More shoppers than ever before logged on and made purchases over the Internet this past holiday season.
Online spending among Internet users skyrocketed during the 1998 holiday season, averaging US$629 per person - a 191% jump from the previous year's $216, Zona Research Inc. said today.
The Redwood City, California-based market research firm tracked more than 1,000 Internet users and found that the over-50 age bracket led the jump in online spending. Zona reported that online spending among consumers between 50 and 54 rose a whopping 545% and that those 55 and over spent 547% more this holiday season than they did in 1997.
Meanwhile, average spending among the 25-and-under crowd rose a relatively modest 36%, from $154 in 1997 to $210.
Overall, Zona found that men outspent women - doling out $707 as opposed to $543, respectively. However, the increase in online spending among women was more dramatic compared with last year, rising 308% vs. a 145% increase among men.
Meanwhile, America Online Inc. reported today that its members spent $1.2 billion with online retailers between Nov. 26 and Dec. 27 of last year. AOL, in Dulles, Virginia, said 1.25 million members also became first-time cybershoppers during the same period. The data was compiled for AOL by the Internet Research Group, an independent firm in Radnor, Pa.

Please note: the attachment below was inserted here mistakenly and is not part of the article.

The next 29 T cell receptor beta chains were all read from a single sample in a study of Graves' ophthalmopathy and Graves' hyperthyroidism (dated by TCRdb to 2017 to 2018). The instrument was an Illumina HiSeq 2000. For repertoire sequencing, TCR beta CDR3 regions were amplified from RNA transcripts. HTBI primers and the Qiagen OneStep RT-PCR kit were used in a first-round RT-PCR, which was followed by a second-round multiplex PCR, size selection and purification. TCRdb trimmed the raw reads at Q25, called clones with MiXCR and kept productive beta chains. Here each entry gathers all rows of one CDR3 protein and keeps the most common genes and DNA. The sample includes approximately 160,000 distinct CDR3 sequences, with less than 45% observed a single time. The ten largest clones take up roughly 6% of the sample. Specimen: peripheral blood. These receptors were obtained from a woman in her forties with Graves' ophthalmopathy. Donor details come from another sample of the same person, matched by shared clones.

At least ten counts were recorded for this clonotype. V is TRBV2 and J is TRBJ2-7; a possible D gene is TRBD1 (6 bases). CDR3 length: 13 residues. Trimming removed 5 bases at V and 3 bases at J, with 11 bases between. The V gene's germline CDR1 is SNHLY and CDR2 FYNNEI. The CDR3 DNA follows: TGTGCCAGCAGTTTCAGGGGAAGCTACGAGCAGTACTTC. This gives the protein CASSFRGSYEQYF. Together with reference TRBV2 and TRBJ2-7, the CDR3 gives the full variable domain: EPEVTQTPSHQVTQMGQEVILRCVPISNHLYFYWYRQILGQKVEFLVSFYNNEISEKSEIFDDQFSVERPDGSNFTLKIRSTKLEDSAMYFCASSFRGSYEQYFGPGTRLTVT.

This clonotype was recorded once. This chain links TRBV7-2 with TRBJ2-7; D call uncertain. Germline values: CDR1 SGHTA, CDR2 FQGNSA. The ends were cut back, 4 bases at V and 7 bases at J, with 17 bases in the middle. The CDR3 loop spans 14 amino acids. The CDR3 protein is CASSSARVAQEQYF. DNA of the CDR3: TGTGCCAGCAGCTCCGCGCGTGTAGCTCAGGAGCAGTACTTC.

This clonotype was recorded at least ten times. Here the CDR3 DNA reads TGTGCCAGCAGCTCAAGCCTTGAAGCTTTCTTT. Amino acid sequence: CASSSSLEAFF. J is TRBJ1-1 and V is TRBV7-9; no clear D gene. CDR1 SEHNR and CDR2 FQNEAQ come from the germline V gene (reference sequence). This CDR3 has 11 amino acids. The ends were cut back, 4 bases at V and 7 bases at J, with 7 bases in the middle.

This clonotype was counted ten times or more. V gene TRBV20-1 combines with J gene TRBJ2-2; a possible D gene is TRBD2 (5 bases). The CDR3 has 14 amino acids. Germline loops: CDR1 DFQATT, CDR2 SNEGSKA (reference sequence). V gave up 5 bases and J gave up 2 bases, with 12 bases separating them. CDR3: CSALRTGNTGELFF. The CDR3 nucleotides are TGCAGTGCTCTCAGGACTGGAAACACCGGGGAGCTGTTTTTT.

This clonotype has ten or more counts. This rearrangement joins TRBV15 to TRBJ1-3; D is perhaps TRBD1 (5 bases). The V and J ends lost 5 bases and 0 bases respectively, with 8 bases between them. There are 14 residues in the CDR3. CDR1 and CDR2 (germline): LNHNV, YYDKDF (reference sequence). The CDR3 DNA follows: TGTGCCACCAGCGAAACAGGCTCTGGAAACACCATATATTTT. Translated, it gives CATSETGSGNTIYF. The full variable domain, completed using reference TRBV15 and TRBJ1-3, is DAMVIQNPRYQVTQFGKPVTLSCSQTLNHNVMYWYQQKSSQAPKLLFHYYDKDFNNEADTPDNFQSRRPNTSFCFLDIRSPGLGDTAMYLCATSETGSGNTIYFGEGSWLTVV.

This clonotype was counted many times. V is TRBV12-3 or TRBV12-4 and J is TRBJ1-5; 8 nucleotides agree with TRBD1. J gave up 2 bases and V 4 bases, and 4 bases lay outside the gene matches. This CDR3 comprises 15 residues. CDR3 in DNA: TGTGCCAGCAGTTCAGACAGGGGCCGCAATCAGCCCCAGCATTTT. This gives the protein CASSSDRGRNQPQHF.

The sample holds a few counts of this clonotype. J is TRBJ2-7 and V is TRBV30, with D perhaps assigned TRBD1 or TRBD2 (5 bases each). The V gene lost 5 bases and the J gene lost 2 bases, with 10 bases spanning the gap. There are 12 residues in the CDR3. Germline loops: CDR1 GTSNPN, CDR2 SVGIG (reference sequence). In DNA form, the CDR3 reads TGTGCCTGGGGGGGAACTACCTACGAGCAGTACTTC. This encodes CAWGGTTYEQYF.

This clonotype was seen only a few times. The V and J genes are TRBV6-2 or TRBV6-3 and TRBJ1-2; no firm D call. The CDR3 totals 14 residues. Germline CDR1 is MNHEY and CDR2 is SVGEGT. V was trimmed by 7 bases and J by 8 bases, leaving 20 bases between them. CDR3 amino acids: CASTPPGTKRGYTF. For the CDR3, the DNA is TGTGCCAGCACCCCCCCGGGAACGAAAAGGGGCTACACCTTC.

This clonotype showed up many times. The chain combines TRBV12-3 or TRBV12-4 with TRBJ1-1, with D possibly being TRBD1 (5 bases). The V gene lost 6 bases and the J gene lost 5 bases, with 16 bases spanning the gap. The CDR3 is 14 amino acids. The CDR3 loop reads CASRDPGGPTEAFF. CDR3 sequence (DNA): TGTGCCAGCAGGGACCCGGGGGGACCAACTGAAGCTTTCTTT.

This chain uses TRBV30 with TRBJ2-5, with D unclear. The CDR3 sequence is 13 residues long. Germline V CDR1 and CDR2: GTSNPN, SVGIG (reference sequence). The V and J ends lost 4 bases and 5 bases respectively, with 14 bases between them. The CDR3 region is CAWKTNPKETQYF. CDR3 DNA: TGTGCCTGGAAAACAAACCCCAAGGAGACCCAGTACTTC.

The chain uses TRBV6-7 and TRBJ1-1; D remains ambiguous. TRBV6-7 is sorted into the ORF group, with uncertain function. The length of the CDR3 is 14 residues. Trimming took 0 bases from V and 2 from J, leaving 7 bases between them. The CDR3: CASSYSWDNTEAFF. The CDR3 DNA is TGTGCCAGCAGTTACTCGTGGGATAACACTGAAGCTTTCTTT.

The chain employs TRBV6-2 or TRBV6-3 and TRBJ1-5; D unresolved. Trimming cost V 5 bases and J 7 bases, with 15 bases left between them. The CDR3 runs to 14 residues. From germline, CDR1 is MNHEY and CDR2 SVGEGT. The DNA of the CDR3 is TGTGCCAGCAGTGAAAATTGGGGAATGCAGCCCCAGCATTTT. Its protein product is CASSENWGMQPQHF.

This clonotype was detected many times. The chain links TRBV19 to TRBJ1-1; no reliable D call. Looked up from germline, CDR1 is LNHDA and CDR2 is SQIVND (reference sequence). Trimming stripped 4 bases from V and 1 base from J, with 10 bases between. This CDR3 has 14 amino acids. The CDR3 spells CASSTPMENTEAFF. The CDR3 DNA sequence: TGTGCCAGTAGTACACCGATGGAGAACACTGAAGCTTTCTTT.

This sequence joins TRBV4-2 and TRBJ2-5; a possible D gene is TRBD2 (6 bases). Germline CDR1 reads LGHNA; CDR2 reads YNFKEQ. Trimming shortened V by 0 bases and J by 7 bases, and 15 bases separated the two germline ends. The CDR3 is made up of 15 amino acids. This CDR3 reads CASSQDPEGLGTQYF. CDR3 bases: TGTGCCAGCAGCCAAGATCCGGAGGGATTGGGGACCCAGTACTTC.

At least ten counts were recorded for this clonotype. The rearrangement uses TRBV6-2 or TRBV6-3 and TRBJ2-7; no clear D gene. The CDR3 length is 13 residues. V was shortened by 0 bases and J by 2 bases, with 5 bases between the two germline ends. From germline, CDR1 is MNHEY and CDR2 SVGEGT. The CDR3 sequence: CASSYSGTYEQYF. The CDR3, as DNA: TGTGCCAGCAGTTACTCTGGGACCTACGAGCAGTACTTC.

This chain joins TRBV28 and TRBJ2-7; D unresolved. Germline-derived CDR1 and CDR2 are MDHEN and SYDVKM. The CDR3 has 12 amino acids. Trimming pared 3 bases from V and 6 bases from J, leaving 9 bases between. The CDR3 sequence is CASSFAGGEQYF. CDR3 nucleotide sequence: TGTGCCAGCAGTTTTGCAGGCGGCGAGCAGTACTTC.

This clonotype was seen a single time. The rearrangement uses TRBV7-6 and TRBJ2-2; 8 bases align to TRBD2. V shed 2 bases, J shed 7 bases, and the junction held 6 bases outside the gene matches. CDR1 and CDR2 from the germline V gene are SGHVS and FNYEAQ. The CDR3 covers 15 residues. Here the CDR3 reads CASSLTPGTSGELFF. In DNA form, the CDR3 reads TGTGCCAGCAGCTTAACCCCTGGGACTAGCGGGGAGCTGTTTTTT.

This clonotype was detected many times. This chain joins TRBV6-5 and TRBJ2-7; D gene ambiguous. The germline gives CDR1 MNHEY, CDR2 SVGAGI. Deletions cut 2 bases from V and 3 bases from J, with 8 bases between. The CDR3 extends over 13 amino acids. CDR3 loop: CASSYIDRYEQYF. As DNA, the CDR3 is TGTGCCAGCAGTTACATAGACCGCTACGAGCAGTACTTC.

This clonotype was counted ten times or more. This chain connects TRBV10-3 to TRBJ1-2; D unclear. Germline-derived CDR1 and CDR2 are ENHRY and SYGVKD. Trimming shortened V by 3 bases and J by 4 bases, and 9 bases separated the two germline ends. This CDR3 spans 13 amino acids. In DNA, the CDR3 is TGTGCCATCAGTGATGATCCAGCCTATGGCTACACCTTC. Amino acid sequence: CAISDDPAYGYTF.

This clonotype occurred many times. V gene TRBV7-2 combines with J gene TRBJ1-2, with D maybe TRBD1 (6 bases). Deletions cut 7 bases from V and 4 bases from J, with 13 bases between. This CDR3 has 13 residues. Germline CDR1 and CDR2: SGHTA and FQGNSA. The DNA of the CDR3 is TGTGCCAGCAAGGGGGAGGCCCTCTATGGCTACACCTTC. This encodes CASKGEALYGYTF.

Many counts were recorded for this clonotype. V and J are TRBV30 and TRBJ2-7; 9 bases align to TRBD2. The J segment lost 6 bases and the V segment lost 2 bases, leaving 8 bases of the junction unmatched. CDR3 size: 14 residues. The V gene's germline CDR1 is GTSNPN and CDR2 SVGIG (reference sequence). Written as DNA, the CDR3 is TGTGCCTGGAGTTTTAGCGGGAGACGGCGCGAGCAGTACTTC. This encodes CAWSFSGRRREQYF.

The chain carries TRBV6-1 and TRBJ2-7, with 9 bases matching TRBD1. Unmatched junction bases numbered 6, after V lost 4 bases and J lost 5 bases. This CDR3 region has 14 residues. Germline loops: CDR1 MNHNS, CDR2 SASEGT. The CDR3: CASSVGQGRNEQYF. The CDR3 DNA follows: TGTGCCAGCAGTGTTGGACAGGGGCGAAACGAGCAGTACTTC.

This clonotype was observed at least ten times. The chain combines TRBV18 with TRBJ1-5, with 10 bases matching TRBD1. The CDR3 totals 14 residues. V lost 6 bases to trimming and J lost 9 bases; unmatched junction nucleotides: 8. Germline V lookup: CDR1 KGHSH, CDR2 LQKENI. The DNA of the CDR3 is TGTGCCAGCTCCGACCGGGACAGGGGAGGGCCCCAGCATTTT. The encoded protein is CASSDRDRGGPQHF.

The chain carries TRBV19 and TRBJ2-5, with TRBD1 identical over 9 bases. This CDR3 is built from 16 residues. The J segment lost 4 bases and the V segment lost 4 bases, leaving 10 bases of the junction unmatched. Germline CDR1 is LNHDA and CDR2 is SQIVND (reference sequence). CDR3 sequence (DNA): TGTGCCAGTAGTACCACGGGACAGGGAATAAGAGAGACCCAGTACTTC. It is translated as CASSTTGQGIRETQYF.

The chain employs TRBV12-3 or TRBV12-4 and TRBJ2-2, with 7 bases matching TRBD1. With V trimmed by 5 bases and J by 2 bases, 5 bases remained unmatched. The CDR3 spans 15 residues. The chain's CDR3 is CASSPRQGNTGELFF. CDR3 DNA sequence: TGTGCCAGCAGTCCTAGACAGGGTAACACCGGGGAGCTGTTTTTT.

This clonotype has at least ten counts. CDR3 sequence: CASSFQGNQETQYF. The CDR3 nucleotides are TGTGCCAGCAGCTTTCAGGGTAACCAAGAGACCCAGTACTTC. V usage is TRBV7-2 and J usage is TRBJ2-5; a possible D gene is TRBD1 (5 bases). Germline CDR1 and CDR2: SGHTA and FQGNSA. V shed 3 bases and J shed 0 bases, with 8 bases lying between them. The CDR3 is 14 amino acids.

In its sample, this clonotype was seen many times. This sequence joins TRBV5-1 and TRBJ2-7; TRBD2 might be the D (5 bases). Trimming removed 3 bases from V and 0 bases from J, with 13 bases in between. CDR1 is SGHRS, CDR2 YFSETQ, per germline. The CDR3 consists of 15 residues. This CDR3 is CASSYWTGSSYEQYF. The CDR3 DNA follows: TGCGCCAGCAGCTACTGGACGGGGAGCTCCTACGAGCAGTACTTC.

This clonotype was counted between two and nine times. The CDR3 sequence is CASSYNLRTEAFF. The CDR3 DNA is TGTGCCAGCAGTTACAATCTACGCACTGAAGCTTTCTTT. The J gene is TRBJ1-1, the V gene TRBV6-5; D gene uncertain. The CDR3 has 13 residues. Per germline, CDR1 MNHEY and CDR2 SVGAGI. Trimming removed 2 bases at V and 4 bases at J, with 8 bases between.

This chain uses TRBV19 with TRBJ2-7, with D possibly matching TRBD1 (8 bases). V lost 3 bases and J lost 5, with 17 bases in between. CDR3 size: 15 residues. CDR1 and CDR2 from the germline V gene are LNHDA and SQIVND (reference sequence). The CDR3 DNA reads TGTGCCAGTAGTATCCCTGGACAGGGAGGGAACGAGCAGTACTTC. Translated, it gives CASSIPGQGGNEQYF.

Despite the apparent boon for retailers, however, most companies selling goods over the Internet still won't see a profit for at least the next 12 to 18 months, according to Giga Information Group in Cambridge, Mass. On the upside, the research company said an electronic-commerce effort - in addition to making it cheaper to do business - builds strong customer and supplier relationships, one key to long-term success.
Giga analyst Erica Rugullies said less than 5% of the companies selling merchandise online will eke out a profit over the next 12 to 18 months, although some will manage to break even as the result of strong sales during the recent holiday season. She added that Internet commerce will hit the mainstream when a "critical mass" of established firms are selling goods and providing services online.